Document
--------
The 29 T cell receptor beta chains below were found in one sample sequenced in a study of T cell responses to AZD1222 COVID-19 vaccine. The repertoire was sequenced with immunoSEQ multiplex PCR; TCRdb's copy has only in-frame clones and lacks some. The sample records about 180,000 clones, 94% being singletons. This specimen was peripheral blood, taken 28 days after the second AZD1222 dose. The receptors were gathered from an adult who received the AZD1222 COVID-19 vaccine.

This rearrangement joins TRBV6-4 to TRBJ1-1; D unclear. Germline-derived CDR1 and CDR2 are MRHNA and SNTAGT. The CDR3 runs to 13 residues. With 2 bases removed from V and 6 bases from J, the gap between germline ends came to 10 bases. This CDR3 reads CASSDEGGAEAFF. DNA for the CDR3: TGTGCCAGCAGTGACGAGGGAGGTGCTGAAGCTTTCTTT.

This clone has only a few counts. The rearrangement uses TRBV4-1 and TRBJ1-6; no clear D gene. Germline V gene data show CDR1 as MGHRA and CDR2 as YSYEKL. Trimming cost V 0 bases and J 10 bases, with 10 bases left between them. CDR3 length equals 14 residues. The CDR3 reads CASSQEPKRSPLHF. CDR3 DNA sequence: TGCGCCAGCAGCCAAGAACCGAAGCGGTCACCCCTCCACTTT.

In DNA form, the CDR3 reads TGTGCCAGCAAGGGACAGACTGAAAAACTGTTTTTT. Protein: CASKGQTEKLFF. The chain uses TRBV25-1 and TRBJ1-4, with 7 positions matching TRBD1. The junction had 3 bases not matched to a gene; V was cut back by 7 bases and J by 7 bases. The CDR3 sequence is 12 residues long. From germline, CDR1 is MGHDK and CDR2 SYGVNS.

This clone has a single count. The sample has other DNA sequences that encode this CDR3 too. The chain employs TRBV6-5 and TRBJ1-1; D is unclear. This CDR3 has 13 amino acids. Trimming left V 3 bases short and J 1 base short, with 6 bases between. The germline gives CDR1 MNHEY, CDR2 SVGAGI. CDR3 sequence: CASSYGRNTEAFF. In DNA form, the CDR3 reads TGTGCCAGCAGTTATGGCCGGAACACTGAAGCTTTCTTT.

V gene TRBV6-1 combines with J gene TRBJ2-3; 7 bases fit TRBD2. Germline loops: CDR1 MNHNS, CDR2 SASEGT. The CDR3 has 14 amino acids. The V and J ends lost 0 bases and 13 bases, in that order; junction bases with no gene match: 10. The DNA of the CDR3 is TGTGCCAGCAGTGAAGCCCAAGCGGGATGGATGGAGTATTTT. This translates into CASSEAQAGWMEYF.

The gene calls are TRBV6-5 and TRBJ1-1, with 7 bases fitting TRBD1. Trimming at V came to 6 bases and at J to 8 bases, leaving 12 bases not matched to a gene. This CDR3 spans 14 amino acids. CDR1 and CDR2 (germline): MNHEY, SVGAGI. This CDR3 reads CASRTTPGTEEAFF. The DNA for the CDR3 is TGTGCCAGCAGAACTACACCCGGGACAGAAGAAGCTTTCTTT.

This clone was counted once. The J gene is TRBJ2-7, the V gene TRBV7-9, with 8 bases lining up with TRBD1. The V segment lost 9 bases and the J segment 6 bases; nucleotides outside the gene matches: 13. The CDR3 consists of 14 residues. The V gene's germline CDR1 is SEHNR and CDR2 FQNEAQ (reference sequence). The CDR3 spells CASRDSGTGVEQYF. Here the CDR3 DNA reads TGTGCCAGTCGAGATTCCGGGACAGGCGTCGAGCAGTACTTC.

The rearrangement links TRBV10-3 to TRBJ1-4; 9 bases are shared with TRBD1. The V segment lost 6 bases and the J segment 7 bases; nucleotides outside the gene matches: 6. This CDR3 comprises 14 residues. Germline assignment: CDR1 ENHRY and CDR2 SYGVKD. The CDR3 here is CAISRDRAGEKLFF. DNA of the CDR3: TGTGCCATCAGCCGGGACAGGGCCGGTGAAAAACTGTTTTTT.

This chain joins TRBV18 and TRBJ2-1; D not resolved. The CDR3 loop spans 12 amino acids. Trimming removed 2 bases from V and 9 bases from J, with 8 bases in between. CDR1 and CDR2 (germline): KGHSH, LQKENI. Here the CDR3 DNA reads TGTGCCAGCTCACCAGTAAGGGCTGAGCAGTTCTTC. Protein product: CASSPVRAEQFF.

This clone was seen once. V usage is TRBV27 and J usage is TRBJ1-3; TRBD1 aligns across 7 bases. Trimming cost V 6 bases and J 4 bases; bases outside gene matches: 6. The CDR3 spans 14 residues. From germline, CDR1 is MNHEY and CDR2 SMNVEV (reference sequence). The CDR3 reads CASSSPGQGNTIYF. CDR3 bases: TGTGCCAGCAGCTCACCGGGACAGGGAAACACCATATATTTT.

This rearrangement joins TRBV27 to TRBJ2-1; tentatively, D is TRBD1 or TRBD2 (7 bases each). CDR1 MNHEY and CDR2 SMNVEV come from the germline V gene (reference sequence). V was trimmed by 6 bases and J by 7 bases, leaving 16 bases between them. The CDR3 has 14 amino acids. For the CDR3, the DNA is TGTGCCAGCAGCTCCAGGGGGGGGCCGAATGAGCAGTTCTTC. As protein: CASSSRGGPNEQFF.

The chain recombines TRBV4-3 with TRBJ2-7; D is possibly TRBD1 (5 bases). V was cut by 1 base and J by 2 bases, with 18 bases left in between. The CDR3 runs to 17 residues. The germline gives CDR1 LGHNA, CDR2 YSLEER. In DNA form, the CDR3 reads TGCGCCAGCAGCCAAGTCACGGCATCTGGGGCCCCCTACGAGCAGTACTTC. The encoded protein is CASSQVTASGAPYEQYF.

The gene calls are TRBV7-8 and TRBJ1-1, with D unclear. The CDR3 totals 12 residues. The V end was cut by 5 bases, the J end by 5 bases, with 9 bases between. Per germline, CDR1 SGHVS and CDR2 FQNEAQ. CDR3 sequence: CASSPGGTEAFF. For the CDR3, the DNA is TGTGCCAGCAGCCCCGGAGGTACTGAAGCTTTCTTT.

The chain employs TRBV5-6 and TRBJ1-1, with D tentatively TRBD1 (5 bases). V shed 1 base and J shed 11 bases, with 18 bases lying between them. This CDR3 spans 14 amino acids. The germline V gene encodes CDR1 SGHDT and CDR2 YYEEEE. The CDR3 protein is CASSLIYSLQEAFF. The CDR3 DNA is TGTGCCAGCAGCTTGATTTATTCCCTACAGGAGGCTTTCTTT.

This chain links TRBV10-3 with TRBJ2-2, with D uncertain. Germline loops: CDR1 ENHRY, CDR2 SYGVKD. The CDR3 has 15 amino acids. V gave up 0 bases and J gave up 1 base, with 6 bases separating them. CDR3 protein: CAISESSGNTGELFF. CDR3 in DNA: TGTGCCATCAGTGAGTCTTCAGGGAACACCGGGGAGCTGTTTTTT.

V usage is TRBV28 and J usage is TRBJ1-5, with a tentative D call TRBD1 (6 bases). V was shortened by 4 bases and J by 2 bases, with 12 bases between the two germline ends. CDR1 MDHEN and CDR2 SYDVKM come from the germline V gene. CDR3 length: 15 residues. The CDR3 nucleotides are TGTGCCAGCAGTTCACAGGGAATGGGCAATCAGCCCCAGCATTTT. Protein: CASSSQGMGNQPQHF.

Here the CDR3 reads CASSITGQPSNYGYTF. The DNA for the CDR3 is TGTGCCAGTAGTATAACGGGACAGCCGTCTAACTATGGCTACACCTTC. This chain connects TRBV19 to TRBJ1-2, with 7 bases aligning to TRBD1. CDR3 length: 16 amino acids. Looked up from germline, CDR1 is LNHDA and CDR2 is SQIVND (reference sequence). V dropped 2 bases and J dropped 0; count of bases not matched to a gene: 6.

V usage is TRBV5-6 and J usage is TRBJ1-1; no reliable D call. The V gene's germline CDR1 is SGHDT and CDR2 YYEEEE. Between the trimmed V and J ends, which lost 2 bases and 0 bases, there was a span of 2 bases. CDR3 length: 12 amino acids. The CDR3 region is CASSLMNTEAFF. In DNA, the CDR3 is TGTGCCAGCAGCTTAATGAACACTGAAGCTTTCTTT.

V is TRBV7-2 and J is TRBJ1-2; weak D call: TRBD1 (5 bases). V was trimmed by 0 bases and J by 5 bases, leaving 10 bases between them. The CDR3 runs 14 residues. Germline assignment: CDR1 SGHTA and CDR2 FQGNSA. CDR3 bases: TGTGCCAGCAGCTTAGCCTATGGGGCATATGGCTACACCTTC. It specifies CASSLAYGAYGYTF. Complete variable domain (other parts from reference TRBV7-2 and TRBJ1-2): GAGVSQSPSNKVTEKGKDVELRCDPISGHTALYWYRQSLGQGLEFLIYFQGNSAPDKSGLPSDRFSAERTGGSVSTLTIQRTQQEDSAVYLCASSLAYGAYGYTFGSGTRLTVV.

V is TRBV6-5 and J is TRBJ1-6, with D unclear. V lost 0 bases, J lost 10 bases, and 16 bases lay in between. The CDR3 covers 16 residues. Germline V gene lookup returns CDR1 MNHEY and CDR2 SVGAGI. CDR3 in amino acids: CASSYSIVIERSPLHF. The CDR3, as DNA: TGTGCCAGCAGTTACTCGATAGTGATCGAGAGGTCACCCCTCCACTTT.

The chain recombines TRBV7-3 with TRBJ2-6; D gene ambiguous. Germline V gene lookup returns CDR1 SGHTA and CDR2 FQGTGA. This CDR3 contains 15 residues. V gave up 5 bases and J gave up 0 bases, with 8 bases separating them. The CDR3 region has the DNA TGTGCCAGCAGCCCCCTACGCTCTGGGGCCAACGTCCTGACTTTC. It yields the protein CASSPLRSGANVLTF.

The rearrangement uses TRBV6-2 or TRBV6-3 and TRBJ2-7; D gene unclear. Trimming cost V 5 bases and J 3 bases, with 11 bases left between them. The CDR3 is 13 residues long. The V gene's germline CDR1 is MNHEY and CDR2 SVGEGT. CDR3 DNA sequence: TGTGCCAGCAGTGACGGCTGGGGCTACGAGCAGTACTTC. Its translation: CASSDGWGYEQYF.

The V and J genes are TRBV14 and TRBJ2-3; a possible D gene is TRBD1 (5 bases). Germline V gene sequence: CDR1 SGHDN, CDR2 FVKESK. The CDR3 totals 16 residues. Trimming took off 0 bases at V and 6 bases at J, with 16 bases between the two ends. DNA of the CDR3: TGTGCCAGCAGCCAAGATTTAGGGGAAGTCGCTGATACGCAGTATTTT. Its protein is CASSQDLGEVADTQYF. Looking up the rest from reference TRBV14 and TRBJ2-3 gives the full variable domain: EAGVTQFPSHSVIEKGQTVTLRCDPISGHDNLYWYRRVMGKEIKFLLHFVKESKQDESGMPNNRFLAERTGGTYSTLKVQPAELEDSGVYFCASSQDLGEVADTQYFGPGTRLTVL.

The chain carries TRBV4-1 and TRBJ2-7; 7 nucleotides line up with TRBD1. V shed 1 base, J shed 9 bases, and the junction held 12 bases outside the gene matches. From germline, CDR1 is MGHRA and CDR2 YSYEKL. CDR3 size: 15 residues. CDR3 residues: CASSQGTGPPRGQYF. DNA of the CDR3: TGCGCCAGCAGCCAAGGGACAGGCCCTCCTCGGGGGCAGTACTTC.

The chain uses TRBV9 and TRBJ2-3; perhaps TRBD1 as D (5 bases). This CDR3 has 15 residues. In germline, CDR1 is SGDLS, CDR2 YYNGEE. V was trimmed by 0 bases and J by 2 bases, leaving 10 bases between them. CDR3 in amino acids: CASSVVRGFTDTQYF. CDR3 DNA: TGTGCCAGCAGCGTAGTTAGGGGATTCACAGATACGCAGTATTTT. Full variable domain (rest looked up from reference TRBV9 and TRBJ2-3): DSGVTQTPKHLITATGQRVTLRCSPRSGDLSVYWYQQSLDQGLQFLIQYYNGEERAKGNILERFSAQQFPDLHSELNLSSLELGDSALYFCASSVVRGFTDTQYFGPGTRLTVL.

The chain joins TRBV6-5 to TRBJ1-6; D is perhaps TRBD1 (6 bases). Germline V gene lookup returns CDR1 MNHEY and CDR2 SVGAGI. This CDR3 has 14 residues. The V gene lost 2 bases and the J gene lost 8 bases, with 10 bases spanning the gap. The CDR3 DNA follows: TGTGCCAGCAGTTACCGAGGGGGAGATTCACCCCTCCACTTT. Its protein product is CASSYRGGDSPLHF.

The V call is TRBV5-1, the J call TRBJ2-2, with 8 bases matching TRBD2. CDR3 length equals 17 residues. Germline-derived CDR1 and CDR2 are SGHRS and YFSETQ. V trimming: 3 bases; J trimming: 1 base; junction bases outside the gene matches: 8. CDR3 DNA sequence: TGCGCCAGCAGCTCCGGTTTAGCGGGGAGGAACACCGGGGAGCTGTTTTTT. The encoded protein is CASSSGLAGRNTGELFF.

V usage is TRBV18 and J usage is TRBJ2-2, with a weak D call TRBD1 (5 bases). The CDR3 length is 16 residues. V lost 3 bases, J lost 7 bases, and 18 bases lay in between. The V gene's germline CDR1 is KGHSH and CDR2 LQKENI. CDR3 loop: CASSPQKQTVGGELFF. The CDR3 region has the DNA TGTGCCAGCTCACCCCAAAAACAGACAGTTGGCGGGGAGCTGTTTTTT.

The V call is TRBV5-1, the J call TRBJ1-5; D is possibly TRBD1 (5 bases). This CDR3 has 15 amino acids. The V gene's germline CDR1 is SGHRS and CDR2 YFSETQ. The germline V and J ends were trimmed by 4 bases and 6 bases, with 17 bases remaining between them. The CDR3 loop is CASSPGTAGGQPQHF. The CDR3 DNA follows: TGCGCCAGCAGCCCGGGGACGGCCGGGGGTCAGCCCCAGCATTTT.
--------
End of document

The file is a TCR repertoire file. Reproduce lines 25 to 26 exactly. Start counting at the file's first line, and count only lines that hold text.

The chain carries TRBV4-1 and TRBJ2-7; 7 nucleotides line up with TRBD1. V shed 1 base, J shed 9 bases, and the junction held 12 bases outside the gene matches. From germline, CDR1 is MGHRA and CDR2 YSYEKL. CDR3 size: 15 residues. CDR3 residues: CASSQGTGPPRGQYF. DNA of the CDR3: TGCGCCAGCAGCCAAGGGACAGGCCCTCCTCGGGGGCAGTACTTC.

The chain uses TRBV9 and TRBJ2-3; perhaps TRBD1 as D (5 bases). This CDR3 has 15 residues. In germline, CDR1 is SGDLS, CDR2 YYNGEE. V was trimmed by 0 bases and J by 2 bases, leaving 10 bases between them. CDR3 in amino acids: CASSVVRGFTDTQYF. CDR3 DNA: TGTGCCAGCAGCGTAGTTAGGGGATTCACAGATACGCAGTATTTT. Full variable domain (rest looked up from reference TRBV9 and TRBJ2-3): DSGVTQTPKHLITATGQRVTLRCSPRSGDLSVYWYQQSLDQGLQFLIQYYNGEERAKGNILERFSAQQFPDLHSELNLSSLELGDSALYFCASSVVRGFTDTQYFGPGTRLTVL.